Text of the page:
Saving salmon: Why these remarkable fish matter to the Northwest
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20 years later, Idaho's salmon are still in danger of disappearing forever
The salmon of the Northwest are the stuff of legends. Pioneers talked of rivers so thick that they were tempted to cross on the backs of the fish. But times have changed, the fish's numbers have plunged, and 13 species were placed on the endangered species list by 1995. Climate change and our network of hydropower dams have helped thwart attempts so far to find a sustainable solution. And it's possible some of our strategies - including our reliance on hatcheries - have backfired.
The future of Idaho Power’s main generation system is tied to salmon.
Idaho Power’s stabilizing of flows below the Hells Canyon dams beginning in 1990 has played a key role in the restoration of endangered fall chinook. But its efforts to get a new license for its biggest Snake River dams has been held up over the fish, which has had a tough history.
More than a million salmon and steelhead historically reached spawning grounds in upstream Snake River tributaries. When Idaho Power built three dams in Hells Canyon, salmon and steelhead still returned to stretches of the Snake River below Swan Falls Dam, in the lower Boise, Payette and Weiser rivers. When Oxbow Dam was closed in 1958, tens of thousands of fish died in the low flows and warm water.
An experimental system to get the juvenile salmon downstream failed and was scrapped in 1962. Instead, Idaho Power captured the salmon at Hells Canyon, the lowest dam, and either took them to hatcheries it financed or trucked them to rivers like the Boise for fishing.
Including Brownlee, the largest hydropower plant, the dams have the capacity to generate more than 1,100 megawatts, about a third of the utility’s capacity.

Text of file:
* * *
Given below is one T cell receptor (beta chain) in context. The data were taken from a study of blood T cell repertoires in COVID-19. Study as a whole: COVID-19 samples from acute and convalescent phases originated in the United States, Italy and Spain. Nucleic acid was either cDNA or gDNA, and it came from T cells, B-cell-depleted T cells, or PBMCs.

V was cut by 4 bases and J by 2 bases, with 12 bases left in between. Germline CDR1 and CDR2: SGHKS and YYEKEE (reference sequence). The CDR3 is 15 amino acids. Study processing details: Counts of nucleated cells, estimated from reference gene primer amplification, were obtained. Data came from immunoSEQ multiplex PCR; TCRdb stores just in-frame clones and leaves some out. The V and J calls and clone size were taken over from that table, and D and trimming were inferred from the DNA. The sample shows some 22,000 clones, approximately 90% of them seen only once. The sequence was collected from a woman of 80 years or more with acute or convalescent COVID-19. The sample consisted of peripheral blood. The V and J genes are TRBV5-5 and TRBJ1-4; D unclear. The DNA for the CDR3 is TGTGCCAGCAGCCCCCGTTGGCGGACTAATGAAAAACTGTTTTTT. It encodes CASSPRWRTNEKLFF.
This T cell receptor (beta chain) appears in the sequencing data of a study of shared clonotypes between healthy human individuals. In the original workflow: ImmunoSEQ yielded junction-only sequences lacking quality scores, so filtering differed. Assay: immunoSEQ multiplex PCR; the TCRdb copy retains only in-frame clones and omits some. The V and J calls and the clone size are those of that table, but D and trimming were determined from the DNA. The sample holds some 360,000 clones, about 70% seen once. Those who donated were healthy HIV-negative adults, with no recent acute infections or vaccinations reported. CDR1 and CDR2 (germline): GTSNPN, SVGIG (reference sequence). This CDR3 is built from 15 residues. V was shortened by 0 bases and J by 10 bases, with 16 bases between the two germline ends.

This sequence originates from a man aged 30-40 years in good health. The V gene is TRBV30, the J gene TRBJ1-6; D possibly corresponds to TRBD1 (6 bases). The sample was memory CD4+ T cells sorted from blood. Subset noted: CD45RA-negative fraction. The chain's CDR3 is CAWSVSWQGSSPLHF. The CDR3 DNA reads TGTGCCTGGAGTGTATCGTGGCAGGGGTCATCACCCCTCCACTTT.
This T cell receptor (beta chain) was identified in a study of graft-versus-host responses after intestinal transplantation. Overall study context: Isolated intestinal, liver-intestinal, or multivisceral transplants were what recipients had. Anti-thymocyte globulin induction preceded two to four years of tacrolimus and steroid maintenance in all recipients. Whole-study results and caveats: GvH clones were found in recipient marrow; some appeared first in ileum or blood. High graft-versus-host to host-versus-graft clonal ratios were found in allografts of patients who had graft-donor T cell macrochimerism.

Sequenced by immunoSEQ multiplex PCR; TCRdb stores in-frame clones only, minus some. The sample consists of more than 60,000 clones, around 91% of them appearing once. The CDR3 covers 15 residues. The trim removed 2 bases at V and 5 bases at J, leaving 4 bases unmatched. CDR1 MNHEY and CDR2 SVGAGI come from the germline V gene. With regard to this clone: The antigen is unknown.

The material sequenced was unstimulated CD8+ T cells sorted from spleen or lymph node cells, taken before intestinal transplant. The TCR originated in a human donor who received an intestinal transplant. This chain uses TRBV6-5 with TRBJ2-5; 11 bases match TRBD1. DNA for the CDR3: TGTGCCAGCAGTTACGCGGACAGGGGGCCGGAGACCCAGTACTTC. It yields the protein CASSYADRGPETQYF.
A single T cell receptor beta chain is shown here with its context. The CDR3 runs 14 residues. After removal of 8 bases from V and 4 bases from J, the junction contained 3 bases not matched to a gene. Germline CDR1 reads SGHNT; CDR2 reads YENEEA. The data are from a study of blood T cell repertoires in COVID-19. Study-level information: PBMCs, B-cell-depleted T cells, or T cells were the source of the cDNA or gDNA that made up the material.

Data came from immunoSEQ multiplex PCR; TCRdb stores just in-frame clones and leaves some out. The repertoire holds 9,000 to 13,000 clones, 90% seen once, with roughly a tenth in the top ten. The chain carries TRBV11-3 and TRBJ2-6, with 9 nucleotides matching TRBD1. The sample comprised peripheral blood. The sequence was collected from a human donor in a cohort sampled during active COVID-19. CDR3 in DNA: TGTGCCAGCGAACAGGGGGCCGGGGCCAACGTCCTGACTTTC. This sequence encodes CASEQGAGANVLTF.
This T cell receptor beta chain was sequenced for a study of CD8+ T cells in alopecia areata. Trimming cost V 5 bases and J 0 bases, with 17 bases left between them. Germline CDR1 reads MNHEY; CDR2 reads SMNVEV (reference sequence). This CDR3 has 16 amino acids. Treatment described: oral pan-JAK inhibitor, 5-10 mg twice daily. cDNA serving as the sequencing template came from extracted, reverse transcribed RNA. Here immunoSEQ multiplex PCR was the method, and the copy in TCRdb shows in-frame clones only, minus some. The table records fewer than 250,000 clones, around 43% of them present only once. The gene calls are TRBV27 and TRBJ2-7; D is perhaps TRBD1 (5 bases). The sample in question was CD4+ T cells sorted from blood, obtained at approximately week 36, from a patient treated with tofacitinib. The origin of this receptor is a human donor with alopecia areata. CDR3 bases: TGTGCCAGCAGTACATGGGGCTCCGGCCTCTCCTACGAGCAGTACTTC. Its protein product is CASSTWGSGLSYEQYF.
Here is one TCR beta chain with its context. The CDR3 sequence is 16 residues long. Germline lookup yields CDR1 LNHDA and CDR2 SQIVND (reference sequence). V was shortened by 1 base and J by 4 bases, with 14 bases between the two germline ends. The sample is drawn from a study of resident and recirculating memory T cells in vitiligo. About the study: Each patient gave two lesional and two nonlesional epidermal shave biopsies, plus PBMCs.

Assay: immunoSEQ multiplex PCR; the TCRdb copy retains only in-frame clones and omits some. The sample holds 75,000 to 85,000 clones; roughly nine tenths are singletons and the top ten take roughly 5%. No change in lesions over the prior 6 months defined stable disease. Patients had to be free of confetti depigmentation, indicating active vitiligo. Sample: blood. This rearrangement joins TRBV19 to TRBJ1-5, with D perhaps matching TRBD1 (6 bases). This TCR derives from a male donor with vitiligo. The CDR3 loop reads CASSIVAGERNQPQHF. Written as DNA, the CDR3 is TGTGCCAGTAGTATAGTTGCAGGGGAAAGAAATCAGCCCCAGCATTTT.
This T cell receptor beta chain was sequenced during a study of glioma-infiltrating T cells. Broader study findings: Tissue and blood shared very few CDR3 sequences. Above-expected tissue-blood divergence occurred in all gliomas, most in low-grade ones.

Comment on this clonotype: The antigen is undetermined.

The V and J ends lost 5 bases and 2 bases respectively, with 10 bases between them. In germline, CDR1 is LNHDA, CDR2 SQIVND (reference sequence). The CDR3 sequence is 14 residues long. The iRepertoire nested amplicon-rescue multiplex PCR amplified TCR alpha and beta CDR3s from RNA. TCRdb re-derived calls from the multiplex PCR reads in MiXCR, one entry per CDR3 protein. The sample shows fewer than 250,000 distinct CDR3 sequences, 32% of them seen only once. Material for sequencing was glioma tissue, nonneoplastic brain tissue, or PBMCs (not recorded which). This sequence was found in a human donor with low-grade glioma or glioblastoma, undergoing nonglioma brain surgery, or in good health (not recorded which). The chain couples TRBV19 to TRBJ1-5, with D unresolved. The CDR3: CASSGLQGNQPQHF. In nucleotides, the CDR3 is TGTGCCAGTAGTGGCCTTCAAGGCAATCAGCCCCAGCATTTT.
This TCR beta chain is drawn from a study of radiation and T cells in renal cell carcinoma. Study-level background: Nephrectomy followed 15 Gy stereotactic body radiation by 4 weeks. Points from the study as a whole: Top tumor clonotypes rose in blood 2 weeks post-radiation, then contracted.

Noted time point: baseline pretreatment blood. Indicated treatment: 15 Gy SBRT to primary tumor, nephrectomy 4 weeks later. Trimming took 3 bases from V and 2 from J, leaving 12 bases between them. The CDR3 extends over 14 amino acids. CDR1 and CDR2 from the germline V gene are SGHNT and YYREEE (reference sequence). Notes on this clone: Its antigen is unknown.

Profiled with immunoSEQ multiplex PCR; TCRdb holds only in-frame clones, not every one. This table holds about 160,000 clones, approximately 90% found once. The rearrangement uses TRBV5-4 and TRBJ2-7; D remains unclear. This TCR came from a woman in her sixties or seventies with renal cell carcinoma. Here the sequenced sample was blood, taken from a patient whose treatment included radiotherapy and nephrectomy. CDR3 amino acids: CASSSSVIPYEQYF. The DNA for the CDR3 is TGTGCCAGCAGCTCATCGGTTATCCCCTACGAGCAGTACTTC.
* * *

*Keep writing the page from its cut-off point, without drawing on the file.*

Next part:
“The Hells Canyon Complex are the crown jewels on our system, “ said Bill Shawver, Idaho Power director of communications.
The Boise-based private utility serves 530,000 customers in Idaho and eastern Oregon.
Idaho Power’s license for its Hells Canyon dams with the Federal Energy Regulatory Commission ended in 2005. It has sought a new 50-year license for its complex, expected to add $400 million in costs to its customers.
That might seem steep, but Idaho Power estimates the capital cost at about $36 per megawatt. A new natural gas plant would cost about $115 per megawatt.
Those costs include spending on improving water quality and lowering water temperatures for salmon through a combination of expanding wetlands and floodplains; streambank restoration to increase shade and reduce runoff; and converting cropland from flood irrigation to pressurized irrigation.
Oregon has argued that the current hatchery program does not give its anglers the salmon they were promised. As a part of its water quality certification process, which Idaho Power must pass before it can get a new license, it seeks a pilot program to restore salmon to Pine Creek, which flows into the Snake just below Oxbow Dam from Oregon.
Oregon has the support of the Nez Perce Tribe, Shoshone-Bannock Tribes and Confederated Tribes of the Umatilla Indian Reservation. Idaho Gov. Butch Otter, backed up by legislation passed earlier this year, flatly opposes reintroduction of any salmon above Hells Canyon. Research showed that the quality of the spawning habitat in Idaho above Hells Canyon is no longer healthy enough to support salmon.
Idaho Power is counting on Otter and Oregon Gov. Kate Brown working out a solution that would get the relicensing effort back on track. Otherwise, the issue could go to court.
“We’d much rather settle this between the states and Idaho Power,” Shawver said.